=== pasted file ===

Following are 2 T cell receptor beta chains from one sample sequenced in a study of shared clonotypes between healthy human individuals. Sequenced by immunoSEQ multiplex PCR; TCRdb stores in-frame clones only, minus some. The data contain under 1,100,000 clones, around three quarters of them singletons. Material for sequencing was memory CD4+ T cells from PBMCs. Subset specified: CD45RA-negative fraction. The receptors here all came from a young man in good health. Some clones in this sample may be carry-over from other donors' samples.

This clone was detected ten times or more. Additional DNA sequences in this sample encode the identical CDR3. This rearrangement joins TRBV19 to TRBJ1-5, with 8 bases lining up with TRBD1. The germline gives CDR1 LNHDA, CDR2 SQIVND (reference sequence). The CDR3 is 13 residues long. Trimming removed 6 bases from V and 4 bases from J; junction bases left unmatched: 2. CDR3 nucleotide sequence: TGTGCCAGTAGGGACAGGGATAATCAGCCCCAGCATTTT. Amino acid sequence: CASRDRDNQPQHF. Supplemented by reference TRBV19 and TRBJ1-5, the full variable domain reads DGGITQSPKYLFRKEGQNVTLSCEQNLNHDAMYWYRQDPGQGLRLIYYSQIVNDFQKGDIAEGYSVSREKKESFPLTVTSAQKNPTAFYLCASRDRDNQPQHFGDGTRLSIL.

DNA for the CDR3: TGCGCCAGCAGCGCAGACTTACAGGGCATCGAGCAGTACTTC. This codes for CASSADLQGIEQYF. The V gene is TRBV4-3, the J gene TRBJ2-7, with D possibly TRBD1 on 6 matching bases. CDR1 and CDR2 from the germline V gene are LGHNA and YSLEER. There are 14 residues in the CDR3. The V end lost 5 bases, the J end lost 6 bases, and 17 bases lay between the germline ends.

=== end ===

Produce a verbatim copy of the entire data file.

Following are 2 T cell receptor beta chains from one sample sequenced in a study of shared clonotypes between healthy human individuals. Sequenced by immunoSEQ multiplex PCR; TCRdb stores in-frame clones only, minus some. The data contain under 1,100,000 clones, around three quarters of them singletons. Material for sequencing was memory CD4+ T cells from PBMCs. Subset specified: CD45RA-negative fraction. The receptors here all came from a young man in good health. Some clones in this sample may be carry-over from other donors' samples.

This clone was detected ten times or more. Additional DNA sequences in this sample encode the identical CDR3. This rearrangement joins TRBV19 to TRBJ1-5, with 8 bases lining up with TRBD1. The germline gives CDR1 LNHDA, CDR2 SQIVND (reference sequence). The CDR3 is 13 residues long. Trimming removed 6 bases from V and 4 bases from J; junction bases left unmatched: 2. CDR3 nucleotide sequence: TGTGCCAGTAGGGACAGGGATAATCAGCCCCAGCATTTT. Amino acid sequence: CASRDRDNQPQHF. Supplemented by reference TRBV19 and TRBJ1-5, the full variable domain reads DGGITQSPKYLFRKEGQNVTLSCEQNLNHDAMYWYRQDPGQGLRLIYYSQIVNDFQKGDIAEGYSVSREKKESFPLTVTSAQKNPTAFYLCASRDRDNQPQHFGDGTRLSIL.

DNA for the CDR3: TGCGCCAGCAGCGCAGACTTACAGGGCATCGAGCAGTACTTC. This codes for CASSADLQGIEQYF. The V gene is TRBV4-3, the J gene TRBJ2-7, with D possibly TRBD1 on 6 matching bases. CDR1 and CDR2 from the germline V gene are LGHNA and YSLEER. There are 14 residues in the CDR3. The V end lost 5 bases, the J end lost 6 bases, and 17 bases lay between the germline ends.